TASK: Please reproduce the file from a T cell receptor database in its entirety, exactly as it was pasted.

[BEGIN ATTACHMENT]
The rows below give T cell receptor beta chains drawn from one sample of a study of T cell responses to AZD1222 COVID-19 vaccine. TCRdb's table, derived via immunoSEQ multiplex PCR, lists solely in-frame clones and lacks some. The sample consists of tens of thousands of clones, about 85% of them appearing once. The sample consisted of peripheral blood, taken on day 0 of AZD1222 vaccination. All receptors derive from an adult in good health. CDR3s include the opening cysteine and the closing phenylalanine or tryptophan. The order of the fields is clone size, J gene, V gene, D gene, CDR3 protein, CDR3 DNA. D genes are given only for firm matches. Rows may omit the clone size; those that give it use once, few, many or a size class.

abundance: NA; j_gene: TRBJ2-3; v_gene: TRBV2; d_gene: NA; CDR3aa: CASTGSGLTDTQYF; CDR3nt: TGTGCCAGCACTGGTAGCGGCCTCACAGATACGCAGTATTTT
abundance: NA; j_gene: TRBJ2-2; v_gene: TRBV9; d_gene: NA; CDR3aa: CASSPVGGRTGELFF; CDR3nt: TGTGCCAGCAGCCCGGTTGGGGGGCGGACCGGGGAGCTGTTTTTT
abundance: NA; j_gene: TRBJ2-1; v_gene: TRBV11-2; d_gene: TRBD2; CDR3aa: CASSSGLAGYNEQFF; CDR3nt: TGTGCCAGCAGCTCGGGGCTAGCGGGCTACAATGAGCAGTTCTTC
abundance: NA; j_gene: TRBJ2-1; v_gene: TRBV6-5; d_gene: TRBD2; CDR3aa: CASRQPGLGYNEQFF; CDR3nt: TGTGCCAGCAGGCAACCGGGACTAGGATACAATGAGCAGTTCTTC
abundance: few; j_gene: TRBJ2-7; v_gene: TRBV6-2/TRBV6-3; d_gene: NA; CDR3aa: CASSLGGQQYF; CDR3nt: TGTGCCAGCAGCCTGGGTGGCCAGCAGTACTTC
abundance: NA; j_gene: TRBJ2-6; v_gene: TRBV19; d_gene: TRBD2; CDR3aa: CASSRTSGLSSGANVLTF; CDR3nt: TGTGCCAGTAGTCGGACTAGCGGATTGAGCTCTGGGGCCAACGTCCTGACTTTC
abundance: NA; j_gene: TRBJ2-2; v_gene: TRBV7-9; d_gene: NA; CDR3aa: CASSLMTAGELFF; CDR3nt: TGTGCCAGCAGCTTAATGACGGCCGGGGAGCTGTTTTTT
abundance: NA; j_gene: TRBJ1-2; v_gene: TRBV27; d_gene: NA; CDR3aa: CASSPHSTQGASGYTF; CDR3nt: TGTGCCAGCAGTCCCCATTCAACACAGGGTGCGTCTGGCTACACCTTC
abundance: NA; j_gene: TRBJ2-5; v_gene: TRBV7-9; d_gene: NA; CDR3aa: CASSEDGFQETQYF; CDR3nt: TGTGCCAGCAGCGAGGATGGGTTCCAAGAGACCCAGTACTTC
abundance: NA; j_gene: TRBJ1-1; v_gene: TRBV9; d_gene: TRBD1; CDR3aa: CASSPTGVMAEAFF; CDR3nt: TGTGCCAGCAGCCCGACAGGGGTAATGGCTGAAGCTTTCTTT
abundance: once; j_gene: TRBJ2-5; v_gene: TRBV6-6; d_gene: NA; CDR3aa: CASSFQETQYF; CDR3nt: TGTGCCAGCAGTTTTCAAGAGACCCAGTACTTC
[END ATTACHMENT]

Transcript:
The rows below give T cell receptor beta chains drawn from one sample of a study of T cell responses to AZD1222 COVID-19 vaccine. TCRdb's table, derived via immunoSEQ multiplex PCR, lists solely in-frame clones and lacks some. The sample consists of tens of thousands of clones, about 85% of them appearing once. The sample consisted of peripheral blood, taken on day 0 of AZD1222 vaccination. All receptors derive from an adult in good health. CDR3s include the opening cysteine and the closing phenylalanine or tryptophan. The order of the fields is clone size, J gene, V gene, D gene, CDR3 protein, CDR3 DNA. D genes are given only for firm matches. Rows may omit the clone size; those that give it use once, few, many or a size class.

abundance: NA; j_gene: TRBJ2-3; v_gene: TRBV2; d_gene: NA; CDR3aa: CASTGSGLTDTQYF; CDR3nt: TGTGCCAGCACTGGTAGCGGCCTCACAGATACGCAGTATTTT
abundance: NA; j_gene: TRBJ2-2; v_gene: TRBV9; d_gene: NA; CDR3aa: CASSPVGGRTGELFF; CDR3nt: TGTGCCAGCAGCCCGGTTGGGGGGCGGACCGGGGAGCTGTTTTTT
abundance: NA; j_gene: TRBJ2-1; v_gene: TRBV11-2; d_gene: TRBD2; CDR3aa: CASSSGLAGYNEQFF; CDR3nt: TGTGCCAGCAGCTCGGGGCTAGCGGGCTACAATGAGCAGTTCTTC
abundance: NA; j_gene: TRBJ2-1; v_gene: TRBV6-5; d_gene: TRBD2; CDR3aa: CASRQPGLGYNEQFF; CDR3nt: TGTGCCAGCAGGCAACCGGGACTAGGATACAATGAGCAGTTCTTC
abundance: few; j_gene: TRBJ2-7; v_gene: TRBV6-2/TRBV6-3; d_gene: NA; CDR3aa: CASSLGGQQYF; CDR3nt: TGTGCCAGCAGCCTGGGTGGCCAGCAGTACTTC
abundance: NA; j_gene: TRBJ2-6; v_gene: TRBV19; d_gene: TRBD2; CDR3aa: CASSRTSGLSSGANVLTF; CDR3nt: TGTGCCAGTAGTCGGACTAGCGGATTGAGCTCTGGGGCCAACGTCCTGACTTTC
abundance: NA; j_gene: TRBJ2-2; v_gene: TRBV7-9; d_gene: NA; CDR3aa: CASSLMTAGELFF; CDR3nt: TGTGCCAGCAGCTTAATGACGGCCGGGGAGCTGTTTTTT
abundance: NA; j_gene: TRBJ1-2; v_gene: TRBV27; d_gene: NA; CDR3aa: CASSPHSTQGASGYTF; CDR3nt: TGTGCCAGCAGTCCCCATTCAACACAGGGTGCGTCTGGCTACACCTTC
abundance: NA; j_gene: TRBJ2-5; v_gene: TRBV7-9; d_gene: NA; CDR3aa: CASSEDGFQETQYF; CDR3nt: TGTGCCAGCAGCGAGGATGGGTTCCAAGAGACCCAGTACTTC
abundance: NA; j_gene: TRBJ1-1; v_gene: TRBV9; d_gene: TRBD1; CDR3aa: CASSPTGVMAEAFF; CDR3nt: TGTGCCAGCAGCCCGACAGGGGTAATGGCTGAAGCTTTCTTT
abundance: once; j_gene: TRBJ2-5; v_gene: TRBV6-6; d_gene: NA; CDR3aa: CASSFQETQYF; CDR3nt: TGTGCCAGCAGTTTTCAAGAGACCCAGTACTTC